Jamie Ivey  42:05  

And with the convictions, too, Tasha, I’ll tell you that, you know what I’m saying, you understand this at even different level than me, but for me, when I talk about these things, I always get pushback. I always lose people. There was recent article in The Washington Post about our family, and I had events cancel me. I mean, I talk about the border and people get all up in arms. I talk about Black lives matter and all of a sudden, you know, “Well who are you?” And so I think like if you’re entering into these spaces in this work to be prepared for the pushback was something I did not know or understand was going to be coming my way. Which I look and I’m like, oh Civil Rights Movement, Black people for centuries have been dealing with this pushback forever. And I’m new to this space of getting the pushback. But feeling like it matters. And I’ll say it again, and louder if I lose every booking ever again at a certain church. I don’t care.

Latasha Morrison  43:01  

Yeah, I’m telling you. And I love that. And that is conviction. Because this is the thing, I say this all the time, like, I love Be the Bridge. I love this ministry that God has gifted me with to come along in the work that God is doing. This is not my work. I hold Be the Bridge, I hold it with open hands. This is not my work. This is God’s work. And that’s what sustains me. But let me tell you, before I keep my mouth shut to be comfortable and to keep speaking engagements and to keep people comfortable, let me tell you, I’d rather it burn to the ground, to be honest. Because that’s when this work when you’re convicted that this is about the kingdom of God. You know? And this is about being a credible witness for the glory of God. And that’s the thing that sustains me. So, you know, waves are going to come. And I will get the job at Sephora. (laughter) Whether I’m in this position with Be the Bridge or not, I am still the leader, I am still a bridge builder, and I am still the change agent. That is who God has created me to be whether I have this platform or not. And so, that’s the thing right there that drives me. Money drives people, you got to have money to operate and I get it. Like Be the Bridge, I have a staff, you know what I’m saying? So I want to use wisdom, but I’m not going to live in fear. You know? And so, yeah. And this is the thing, this is for the greater good. I care about my brothers and sisters in Christ. I care about the Church, the local church. I started Be the Bridge because of the local church. So I want to see the Church whole and well. And when we get it, the world gets it. If we understand the flourishing of image bearers, the world gets. We can see how the world has followed after the battles of the Church in a lot of good ways and then in a lot of unhealthy ways. And we’re seeing that play out right now, even with the whole critical race theory stuff. So anyway. So we’re excavating and we’re rebuilding as it relates to our belief systems related to racial brokenness. But listen, before we get into, because I have a question that I really want to ask you about. Sometimes we don’t dream about what does racial righteousness, to me righteousness and justice go hand in hand, you cannot have reconciliation without righteousness and justice. And so. So what does that look like to you? Like if we were to dream and there was racial righteousness where justice has been done, repair has been done, restoration has been done. What does that look like for your sons? Your daughter?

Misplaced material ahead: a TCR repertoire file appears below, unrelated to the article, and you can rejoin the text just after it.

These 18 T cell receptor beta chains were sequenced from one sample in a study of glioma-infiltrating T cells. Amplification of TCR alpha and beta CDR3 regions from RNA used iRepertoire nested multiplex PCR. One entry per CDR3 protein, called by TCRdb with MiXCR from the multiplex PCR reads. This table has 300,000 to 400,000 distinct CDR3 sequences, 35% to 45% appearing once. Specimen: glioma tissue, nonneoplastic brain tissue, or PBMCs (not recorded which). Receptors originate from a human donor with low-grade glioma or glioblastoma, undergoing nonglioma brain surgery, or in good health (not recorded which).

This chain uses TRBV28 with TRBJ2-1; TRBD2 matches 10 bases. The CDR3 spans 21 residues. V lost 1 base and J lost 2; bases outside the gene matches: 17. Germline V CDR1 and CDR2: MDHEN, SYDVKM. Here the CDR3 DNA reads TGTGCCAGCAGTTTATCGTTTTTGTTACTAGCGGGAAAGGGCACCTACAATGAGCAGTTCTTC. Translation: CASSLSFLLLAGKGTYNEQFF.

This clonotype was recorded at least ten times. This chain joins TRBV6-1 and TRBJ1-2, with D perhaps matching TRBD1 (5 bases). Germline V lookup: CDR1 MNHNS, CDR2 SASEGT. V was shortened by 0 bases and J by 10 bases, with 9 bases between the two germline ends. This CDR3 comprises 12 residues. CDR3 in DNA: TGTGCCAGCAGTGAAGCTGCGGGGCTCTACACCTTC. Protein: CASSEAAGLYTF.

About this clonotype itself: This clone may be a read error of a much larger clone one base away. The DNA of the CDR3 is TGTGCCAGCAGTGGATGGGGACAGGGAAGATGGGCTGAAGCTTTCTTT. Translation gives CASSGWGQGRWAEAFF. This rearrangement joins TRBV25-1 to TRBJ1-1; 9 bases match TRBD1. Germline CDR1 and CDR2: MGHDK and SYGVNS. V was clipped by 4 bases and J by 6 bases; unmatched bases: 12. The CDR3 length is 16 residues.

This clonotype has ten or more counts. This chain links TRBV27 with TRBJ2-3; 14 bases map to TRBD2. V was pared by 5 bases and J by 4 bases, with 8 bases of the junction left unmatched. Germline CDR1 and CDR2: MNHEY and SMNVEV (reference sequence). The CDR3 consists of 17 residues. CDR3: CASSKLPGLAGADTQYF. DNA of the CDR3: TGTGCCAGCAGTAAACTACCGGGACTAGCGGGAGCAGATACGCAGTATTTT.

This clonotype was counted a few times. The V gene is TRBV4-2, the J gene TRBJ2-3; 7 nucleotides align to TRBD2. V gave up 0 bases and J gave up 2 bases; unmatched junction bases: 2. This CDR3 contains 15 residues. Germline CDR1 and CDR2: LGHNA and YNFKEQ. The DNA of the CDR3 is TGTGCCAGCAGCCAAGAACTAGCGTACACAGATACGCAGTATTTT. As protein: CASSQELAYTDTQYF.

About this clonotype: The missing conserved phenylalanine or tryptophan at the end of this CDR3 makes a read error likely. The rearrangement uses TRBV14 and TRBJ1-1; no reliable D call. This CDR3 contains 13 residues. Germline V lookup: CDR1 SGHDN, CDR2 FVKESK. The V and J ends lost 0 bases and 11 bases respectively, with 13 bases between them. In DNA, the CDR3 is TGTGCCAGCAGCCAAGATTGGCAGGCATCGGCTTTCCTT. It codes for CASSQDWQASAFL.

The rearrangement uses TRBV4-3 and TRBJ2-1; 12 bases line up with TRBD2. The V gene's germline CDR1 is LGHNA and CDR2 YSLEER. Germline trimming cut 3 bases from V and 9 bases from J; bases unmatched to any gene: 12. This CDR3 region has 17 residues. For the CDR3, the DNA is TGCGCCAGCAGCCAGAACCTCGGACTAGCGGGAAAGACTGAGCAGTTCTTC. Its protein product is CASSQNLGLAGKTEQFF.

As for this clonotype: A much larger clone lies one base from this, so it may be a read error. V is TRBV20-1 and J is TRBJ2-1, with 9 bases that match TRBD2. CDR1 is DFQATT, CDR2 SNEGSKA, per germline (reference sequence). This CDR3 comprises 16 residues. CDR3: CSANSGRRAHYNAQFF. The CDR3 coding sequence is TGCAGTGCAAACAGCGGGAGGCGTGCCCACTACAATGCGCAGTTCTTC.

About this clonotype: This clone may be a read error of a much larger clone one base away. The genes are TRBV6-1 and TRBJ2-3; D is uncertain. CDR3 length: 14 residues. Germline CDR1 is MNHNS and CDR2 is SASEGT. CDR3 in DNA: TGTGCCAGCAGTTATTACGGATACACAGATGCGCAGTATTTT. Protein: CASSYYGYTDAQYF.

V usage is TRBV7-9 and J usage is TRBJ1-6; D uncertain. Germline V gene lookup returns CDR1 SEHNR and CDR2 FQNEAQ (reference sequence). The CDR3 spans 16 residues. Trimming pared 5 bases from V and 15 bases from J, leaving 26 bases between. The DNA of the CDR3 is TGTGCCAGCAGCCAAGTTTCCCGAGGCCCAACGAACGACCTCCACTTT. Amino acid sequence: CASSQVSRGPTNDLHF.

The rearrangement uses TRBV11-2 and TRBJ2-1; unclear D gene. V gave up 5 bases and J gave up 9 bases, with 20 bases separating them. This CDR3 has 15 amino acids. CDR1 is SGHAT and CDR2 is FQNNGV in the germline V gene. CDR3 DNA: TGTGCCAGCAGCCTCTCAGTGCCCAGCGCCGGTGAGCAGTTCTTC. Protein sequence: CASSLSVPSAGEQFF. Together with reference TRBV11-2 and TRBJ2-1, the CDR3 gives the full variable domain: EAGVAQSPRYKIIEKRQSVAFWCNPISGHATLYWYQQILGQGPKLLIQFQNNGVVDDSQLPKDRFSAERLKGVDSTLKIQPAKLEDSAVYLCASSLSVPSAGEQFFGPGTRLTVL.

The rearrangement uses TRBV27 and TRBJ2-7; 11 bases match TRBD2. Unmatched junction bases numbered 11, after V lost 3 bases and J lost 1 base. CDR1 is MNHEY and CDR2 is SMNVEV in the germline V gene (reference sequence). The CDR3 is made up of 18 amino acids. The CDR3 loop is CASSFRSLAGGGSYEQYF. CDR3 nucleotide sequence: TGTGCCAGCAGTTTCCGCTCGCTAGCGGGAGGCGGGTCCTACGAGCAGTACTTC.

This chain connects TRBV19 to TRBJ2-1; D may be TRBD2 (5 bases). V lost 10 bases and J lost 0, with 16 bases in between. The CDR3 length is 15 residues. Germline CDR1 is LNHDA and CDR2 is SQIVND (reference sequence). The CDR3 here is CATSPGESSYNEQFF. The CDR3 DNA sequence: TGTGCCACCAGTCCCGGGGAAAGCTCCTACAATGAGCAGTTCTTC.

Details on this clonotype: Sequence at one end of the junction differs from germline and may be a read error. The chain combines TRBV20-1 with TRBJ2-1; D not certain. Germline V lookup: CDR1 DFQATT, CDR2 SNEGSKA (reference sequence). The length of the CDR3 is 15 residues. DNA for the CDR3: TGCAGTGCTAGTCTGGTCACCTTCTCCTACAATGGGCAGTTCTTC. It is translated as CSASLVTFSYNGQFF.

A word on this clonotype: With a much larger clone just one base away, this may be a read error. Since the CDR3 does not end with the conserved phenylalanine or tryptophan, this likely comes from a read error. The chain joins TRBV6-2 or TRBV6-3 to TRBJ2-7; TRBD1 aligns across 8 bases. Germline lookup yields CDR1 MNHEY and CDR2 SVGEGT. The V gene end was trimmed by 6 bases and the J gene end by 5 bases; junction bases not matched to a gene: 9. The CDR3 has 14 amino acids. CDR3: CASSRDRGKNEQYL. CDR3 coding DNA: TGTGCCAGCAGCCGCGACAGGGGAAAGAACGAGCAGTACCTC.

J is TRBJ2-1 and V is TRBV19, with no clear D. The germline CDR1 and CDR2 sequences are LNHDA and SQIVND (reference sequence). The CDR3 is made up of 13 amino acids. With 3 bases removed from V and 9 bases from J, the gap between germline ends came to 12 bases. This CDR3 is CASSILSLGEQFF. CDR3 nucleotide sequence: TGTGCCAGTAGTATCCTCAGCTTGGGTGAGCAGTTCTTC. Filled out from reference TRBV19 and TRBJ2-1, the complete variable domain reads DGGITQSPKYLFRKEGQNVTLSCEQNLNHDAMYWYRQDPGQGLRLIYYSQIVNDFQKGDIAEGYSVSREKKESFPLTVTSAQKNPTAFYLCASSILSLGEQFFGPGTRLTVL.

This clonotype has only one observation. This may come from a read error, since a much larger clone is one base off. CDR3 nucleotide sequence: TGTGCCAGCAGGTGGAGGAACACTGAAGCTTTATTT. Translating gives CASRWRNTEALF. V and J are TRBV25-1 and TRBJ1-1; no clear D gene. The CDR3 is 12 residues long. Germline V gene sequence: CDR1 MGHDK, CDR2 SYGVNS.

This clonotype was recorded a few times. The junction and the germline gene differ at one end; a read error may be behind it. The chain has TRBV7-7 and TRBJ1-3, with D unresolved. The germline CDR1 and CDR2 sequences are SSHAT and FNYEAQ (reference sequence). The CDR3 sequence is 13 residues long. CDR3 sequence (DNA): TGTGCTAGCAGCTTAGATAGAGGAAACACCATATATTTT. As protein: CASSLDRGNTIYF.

Jamie Ivey  46:19  

That’s a hard question. It’s hard because it feels impossible. I mean, to be honest, it feels almost unimaginable. Because I was thinking when you said it, I was like, well, I feel like we need a few generations to get the bad out. I mean, you know what I mean, like even saying that sheriff was still in power till 2019, we need three generations after him to cleanse. You know what I mean? Because that’s what I’ve learned as well, this is generational. And so what I know is what my parents taught and said in our home, and what they know was what their parents said and taught in there. We’re just going back down the line. And I hope I’m doing better. And my parents did better. All the things. It’s like this generational, we need a generational cleanse. And it feels impossible. And it feels unimaginable. And I know that’s a really bad answer.